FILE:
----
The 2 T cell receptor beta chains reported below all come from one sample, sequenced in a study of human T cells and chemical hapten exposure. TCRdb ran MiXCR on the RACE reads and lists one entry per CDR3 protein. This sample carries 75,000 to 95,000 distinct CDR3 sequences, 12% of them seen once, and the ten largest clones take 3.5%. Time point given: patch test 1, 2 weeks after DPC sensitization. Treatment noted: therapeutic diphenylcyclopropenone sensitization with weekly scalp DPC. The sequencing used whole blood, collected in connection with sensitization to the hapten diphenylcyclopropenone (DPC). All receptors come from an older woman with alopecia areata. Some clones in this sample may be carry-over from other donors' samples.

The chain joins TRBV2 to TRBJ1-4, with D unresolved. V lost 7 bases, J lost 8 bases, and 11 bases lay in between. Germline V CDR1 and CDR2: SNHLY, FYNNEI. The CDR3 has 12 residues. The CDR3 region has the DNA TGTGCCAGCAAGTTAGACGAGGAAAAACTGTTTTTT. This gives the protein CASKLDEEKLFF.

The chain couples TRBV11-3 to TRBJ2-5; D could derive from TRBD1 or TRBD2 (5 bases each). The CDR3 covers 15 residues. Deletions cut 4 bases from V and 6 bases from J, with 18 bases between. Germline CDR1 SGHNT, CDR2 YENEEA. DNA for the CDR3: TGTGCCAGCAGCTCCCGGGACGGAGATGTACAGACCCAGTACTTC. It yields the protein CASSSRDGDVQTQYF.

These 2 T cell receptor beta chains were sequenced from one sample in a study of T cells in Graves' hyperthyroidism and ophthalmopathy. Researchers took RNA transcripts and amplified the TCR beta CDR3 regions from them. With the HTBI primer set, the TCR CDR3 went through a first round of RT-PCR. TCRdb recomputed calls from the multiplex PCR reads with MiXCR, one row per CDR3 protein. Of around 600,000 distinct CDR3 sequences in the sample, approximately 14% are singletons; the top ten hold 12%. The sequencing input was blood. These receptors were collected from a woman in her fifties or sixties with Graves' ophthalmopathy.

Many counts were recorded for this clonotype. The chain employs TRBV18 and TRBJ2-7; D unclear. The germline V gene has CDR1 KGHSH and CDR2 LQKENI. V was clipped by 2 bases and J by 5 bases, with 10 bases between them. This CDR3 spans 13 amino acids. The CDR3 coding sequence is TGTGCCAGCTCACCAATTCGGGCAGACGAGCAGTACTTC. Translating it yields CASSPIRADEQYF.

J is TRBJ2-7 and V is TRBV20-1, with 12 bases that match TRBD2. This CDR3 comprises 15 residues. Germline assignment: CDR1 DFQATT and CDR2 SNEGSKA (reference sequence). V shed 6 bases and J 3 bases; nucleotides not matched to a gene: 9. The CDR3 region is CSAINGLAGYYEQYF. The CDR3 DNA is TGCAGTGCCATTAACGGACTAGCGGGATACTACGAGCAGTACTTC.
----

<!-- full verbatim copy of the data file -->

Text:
The 2 T cell receptor beta chains reported below all come from one sample, sequenced in a study of human T cells and chemical hapten exposure. TCRdb ran MiXCR on the RACE reads and lists one entry per CDR3 protein. This sample carries 75,000 to 95,000 distinct CDR3 sequences, 12% of them seen once, and the ten largest clones take 3.5%. Time point given: patch test 1, 2 weeks after DPC sensitization. Treatment noted: therapeutic diphenylcyclopropenone sensitization with weekly scalp DPC. The sequencing used whole blood, collected in connection with sensitization to the hapten diphenylcyclopropenone (DPC). All receptors come from an older woman with alopecia areata. Some clones in this sample may be carry-over from other donors' samples.

The chain joins TRBV2 to TRBJ1-4, with D unresolved. V lost 7 bases, J lost 8 bases, and 11 bases lay in between. Germline V CDR1 and CDR2: SNHLY, FYNNEI. The CDR3 has 12 residues. The CDR3 region has the DNA TGTGCCAGCAAGTTAGACGAGGAAAAACTGTTTTTT. This gives the protein CASKLDEEKLFF.

The chain couples TRBV11-3 to TRBJ2-5; D could derive from TRBD1 or TRBD2 (5 bases each). The CDR3 covers 15 residues. Deletions cut 4 bases from V and 6 bases from J, with 18 bases between. Germline CDR1 SGHNT, CDR2 YENEEA. DNA for the CDR3: TGTGCCAGCAGCTCCCGGGACGGAGATGTACAGACCCAGTACTTC. It yields the protein CASSSRDGDVQTQYF.

These 2 T cell receptor beta chains were sequenced from one sample in a study of T cells in Graves' hyperthyroidism and ophthalmopathy. Researchers took RNA transcripts and amplified the TCR beta CDR3 regions from them. With the HTBI primer set, the TCR CDR3 went through a first round of RT-PCR. TCRdb recomputed calls from the multiplex PCR reads with MiXCR, one row per CDR3 protein. Of around 600,000 distinct CDR3 sequences in the sample, approximately 14% are singletons; the top ten hold 12%. The sequencing input was blood. These receptors were collected from a woman in her fifties or sixties with Graves' ophthalmopathy.

Many counts were recorded for this clonotype. The chain employs TRBV18 and TRBJ2-7; D unclear. The germline V gene has CDR1 KGHSH and CDR2 LQKENI. V was clipped by 2 bases and J by 5 bases, with 10 bases between them. This CDR3 spans 13 amino acids. The CDR3 coding sequence is TGTGCCAGCTCACCAATTCGGGCAGACGAGCAGTACTTC. Translating it yields CASSPIRADEQYF.

J is TRBJ2-7 and V is TRBV20-1, with 12 bases that match TRBD2. This CDR3 comprises 15 residues. Germline assignment: CDR1 DFQATT and CDR2 SNEGSKA (reference sequence). V shed 6 bases and J 3 bases; nucleotides not matched to a gene: 9. The CDR3 region is CSAINGLAGYYEQYF. The CDR3 DNA is TGCAGTGCCATTAACGGACTAGCGGGATACTACGAGCAGTACTTC.